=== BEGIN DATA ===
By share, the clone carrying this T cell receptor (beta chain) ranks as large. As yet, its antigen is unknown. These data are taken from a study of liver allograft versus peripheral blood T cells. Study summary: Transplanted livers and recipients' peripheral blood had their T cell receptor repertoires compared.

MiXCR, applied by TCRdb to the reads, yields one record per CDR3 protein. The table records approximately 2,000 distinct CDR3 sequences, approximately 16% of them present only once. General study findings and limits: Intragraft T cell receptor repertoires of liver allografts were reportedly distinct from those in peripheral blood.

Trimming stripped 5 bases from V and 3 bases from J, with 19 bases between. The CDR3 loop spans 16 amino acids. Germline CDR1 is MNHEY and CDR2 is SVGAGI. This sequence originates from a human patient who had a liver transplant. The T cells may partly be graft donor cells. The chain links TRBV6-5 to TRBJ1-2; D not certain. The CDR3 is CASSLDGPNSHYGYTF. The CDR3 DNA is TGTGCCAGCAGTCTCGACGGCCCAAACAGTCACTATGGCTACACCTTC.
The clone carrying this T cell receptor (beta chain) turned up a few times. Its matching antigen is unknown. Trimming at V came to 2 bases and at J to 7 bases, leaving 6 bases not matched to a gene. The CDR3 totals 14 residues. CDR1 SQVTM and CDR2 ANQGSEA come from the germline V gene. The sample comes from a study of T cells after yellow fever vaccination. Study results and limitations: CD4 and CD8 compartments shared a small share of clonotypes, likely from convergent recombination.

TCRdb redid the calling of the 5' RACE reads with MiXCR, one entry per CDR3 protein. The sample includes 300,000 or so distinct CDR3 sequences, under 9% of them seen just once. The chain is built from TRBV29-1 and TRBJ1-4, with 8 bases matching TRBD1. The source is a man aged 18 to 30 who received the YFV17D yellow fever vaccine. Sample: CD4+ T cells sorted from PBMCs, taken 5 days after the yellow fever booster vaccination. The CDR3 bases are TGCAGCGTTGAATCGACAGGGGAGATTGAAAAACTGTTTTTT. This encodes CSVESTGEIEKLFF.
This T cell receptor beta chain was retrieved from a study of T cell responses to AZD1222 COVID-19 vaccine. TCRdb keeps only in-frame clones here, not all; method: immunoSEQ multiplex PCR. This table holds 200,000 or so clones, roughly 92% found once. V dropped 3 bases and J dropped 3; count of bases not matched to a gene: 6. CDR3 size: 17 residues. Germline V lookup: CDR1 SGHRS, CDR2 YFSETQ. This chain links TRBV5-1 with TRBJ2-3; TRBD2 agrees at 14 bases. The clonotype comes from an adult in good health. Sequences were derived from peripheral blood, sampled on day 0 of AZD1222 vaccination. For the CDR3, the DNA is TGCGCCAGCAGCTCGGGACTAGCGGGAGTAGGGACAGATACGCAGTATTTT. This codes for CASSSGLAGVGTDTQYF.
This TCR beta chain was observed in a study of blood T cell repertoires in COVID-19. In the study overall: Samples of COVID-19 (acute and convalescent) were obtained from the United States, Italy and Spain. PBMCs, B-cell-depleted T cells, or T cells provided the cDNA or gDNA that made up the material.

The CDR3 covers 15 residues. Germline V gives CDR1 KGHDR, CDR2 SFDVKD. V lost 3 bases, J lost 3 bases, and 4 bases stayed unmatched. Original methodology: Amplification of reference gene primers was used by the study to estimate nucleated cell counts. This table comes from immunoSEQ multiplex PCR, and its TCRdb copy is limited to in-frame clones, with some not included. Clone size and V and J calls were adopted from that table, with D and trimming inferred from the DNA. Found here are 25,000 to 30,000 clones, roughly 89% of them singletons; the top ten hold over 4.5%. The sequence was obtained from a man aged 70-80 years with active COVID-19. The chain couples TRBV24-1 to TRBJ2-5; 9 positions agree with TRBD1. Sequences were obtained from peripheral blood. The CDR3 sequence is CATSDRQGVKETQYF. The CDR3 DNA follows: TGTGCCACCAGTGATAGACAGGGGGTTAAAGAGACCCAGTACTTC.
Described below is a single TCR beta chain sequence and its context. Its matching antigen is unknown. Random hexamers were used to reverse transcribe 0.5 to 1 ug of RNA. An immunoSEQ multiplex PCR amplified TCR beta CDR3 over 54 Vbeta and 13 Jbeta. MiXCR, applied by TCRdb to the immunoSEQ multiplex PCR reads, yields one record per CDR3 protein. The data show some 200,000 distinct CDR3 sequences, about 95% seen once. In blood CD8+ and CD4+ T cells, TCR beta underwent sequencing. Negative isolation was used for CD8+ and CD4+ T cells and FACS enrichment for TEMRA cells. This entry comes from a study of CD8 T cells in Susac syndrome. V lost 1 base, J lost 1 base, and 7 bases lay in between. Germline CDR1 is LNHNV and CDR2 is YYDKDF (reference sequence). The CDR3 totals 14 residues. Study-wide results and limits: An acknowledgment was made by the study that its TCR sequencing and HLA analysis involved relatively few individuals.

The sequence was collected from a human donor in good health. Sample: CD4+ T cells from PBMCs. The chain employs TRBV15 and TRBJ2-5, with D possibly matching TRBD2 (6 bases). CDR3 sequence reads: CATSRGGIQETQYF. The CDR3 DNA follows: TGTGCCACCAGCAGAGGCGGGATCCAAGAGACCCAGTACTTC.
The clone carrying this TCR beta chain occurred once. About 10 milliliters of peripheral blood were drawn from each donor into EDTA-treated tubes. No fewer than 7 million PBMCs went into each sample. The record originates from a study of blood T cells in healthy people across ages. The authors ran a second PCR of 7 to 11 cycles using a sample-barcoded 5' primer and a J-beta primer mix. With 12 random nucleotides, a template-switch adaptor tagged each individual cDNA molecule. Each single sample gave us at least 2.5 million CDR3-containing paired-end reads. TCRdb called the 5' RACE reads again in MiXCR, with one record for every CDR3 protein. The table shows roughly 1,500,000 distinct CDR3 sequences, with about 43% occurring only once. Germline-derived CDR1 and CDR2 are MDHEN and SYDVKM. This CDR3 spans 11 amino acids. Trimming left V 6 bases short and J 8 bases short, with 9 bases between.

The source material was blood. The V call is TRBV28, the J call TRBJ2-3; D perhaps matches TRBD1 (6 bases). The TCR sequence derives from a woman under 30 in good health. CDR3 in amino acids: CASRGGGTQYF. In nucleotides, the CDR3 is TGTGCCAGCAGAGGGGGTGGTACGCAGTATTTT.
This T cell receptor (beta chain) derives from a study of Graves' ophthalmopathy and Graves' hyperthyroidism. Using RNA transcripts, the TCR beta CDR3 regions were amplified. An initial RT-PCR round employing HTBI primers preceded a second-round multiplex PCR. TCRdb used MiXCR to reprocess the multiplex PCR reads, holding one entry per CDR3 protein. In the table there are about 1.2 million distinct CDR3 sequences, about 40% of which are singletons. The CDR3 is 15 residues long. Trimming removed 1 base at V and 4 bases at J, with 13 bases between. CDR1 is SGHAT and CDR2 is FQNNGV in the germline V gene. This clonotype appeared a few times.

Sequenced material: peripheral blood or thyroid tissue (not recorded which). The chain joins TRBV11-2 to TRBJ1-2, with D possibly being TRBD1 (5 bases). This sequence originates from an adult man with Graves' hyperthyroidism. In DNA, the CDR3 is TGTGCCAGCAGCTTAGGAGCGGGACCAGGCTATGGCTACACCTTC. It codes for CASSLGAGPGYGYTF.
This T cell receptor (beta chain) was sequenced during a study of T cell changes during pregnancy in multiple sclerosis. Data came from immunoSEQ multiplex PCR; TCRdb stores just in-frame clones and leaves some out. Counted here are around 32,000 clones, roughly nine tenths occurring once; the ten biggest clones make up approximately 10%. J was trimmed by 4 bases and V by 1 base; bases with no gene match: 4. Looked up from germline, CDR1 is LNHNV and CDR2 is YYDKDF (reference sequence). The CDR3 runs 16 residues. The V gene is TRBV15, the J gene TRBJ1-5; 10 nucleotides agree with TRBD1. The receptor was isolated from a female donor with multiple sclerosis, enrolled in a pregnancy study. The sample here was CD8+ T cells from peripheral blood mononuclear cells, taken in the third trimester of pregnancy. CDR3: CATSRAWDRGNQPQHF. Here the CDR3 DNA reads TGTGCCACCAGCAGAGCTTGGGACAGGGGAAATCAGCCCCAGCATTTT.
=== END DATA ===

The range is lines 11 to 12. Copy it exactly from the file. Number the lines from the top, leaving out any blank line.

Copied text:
The clone carrying this TCR beta chain occurred once. About 10 milliliters of peripheral blood were drawn from each donor into EDTA-treated tubes. No fewer than 7 million PBMCs went into each sample. The record originates from a study of blood T cells in healthy people across ages. The authors ran a second PCR of 7 to 11 cycles using a sample-barcoded 5' primer and a J-beta primer mix. With 12 random nucleotides, a template-switch adaptor tagged each individual cDNA molecule. Each single sample gave us at least 2.5 million CDR3-containing paired-end reads. TCRdb called the 5' RACE reads again in MiXCR, with one record for every CDR3 protein. The table shows roughly 1,500,000 distinct CDR3 sequences, with about 43% occurring only once. Germline-derived CDR1 and CDR2 are MDHEN and SYDVKM. This CDR3 spans 11 amino acids. Trimming left V 6 bases short and J 8 bases short, with 9 bases between.

The source material was blood. The V call is TRBV28, the J call TRBJ2-3; D perhaps matches TRBD1 (6 bases). The TCR sequence derives from a woman under 30 in good health. CDR3 in amino acids: CASRGGGTQYF. In nucleotides, the CDR3 is TGTGCCAGCAGAGGGGGTGGTACGCAGTATTTT.